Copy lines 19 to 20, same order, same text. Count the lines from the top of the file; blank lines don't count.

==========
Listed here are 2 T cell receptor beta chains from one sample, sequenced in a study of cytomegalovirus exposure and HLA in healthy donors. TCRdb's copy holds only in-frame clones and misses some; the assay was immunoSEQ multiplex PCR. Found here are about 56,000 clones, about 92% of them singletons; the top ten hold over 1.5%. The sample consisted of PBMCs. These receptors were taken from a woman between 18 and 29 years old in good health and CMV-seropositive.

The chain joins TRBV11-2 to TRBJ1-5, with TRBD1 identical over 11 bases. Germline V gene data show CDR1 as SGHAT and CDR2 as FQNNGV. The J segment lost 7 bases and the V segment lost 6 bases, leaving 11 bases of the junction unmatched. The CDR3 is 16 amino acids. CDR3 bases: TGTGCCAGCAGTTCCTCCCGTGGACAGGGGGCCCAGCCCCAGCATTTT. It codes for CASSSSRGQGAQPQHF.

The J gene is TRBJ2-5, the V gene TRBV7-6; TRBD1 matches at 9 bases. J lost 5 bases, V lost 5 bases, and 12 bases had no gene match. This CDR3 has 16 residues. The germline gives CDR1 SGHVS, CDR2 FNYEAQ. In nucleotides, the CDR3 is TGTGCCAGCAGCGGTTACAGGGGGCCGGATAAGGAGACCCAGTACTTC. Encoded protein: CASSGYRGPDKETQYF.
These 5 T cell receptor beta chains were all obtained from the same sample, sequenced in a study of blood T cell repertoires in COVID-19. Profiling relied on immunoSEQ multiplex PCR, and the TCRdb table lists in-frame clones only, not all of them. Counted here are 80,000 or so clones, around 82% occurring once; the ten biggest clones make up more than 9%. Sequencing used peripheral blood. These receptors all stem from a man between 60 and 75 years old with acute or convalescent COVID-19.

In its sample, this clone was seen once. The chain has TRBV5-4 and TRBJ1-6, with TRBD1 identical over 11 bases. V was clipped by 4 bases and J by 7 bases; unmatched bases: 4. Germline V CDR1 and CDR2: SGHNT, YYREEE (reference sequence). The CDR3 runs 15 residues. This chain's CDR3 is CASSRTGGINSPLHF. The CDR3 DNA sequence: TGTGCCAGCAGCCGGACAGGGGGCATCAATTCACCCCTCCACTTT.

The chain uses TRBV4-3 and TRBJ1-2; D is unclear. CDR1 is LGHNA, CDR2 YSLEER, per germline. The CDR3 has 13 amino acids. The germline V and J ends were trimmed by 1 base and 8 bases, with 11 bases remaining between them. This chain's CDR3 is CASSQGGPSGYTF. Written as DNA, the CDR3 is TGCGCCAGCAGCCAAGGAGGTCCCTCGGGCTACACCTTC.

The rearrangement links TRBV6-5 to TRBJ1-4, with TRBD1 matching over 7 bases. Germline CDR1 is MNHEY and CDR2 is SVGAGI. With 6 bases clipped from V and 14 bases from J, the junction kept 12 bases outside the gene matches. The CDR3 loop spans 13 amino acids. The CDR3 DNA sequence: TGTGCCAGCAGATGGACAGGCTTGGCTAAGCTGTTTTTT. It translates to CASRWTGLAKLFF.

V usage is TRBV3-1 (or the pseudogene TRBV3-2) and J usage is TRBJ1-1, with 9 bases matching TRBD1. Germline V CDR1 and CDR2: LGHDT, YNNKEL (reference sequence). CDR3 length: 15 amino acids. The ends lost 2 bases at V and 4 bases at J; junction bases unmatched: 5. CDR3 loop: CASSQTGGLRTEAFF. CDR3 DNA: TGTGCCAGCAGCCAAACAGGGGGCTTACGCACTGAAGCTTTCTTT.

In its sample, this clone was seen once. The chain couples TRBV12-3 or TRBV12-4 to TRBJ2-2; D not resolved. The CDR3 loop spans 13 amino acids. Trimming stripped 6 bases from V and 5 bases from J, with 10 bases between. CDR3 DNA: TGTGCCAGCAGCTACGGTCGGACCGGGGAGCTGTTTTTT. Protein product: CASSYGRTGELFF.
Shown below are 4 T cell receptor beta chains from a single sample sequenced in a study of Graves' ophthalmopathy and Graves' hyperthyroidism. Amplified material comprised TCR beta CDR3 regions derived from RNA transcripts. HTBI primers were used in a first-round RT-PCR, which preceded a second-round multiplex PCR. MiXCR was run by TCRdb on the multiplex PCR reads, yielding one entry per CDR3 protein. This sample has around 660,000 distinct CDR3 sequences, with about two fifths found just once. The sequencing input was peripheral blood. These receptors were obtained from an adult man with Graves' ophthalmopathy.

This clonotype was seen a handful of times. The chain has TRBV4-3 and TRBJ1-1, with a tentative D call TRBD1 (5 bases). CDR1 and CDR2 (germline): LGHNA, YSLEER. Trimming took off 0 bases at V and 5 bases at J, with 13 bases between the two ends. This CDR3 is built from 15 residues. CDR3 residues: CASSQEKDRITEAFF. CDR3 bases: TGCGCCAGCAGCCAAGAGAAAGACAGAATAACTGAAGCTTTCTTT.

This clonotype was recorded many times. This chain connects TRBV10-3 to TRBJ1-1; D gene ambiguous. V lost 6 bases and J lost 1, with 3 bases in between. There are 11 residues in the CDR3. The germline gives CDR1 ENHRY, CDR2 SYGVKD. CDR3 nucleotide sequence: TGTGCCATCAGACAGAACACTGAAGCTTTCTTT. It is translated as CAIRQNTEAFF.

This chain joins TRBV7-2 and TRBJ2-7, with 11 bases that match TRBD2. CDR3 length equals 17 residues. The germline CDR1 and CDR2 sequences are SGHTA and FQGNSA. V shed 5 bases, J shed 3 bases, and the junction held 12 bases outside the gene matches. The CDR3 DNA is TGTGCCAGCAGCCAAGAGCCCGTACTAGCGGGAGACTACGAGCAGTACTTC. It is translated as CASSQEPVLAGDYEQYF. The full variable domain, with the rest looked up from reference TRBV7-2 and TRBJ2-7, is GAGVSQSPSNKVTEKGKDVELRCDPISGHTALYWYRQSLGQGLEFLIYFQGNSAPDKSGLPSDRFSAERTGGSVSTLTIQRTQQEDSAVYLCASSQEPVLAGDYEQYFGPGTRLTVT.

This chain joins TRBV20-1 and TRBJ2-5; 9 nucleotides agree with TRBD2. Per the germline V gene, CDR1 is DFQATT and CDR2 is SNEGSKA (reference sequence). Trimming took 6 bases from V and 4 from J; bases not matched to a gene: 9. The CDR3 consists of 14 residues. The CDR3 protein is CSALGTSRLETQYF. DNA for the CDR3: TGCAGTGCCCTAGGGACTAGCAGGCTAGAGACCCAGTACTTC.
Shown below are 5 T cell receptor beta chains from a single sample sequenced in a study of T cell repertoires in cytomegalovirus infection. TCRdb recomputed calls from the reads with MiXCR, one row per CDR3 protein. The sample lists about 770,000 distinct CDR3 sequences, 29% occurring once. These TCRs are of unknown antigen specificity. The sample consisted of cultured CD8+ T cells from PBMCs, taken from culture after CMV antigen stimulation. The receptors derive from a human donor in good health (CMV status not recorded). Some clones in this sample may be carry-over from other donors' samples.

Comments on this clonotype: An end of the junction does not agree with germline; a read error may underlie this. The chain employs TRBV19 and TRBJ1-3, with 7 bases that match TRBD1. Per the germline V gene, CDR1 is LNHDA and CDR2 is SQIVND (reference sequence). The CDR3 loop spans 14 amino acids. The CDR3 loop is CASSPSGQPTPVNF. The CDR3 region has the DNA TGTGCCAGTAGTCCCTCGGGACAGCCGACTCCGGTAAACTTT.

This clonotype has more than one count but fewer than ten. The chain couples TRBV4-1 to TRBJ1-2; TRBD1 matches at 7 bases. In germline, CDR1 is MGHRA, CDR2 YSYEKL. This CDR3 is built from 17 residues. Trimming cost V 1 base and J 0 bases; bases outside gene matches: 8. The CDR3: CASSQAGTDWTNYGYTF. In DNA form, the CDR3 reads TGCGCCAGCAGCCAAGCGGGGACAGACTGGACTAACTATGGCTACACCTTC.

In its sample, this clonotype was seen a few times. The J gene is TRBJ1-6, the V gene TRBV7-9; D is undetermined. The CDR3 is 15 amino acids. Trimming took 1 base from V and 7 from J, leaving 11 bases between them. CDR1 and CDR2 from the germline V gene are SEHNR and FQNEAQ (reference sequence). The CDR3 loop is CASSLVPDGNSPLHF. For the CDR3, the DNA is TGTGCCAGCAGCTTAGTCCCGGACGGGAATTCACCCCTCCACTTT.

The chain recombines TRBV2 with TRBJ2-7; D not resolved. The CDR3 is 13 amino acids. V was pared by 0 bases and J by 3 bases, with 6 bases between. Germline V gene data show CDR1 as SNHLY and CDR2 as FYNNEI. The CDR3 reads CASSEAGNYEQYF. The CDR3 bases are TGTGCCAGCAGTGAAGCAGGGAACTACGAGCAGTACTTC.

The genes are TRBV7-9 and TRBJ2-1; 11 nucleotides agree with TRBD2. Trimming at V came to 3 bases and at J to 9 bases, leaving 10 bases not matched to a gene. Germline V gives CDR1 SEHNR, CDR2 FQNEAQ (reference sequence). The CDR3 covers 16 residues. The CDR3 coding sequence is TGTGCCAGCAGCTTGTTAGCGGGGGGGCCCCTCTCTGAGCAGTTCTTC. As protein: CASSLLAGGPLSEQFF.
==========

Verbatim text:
The chain recombines TRBV2 with TRBJ2-7; D not resolved. The CDR3 is 13 amino acids. V was pared by 0 bases and J by 3 bases, with 6 bases between. Germline V gene data show CDR1 as SNHLY and CDR2 as FYNNEI. The CDR3 reads CASSEAGNYEQYF. The CDR3 bases are TGTGCCAGCAGTGAAGCAGGGAACTACGAGCAGTACTTC.

The genes are TRBV7-9 and TRBJ2-1; 11 nucleotides agree with TRBD2. Trimming at V came to 3 bases and at J to 9 bases, leaving 10 bases not matched to a gene. Germline V gives CDR1 SEHNR, CDR2 FQNEAQ (reference sequence). The CDR3 covers 16 residues. The CDR3 coding sequence is TGTGCCAGCAGCTTGTTAGCGGGGGGGCCCCTCTCTGAGCAGTTCTTC. As protein: CASSLLAGGPLSEQFF.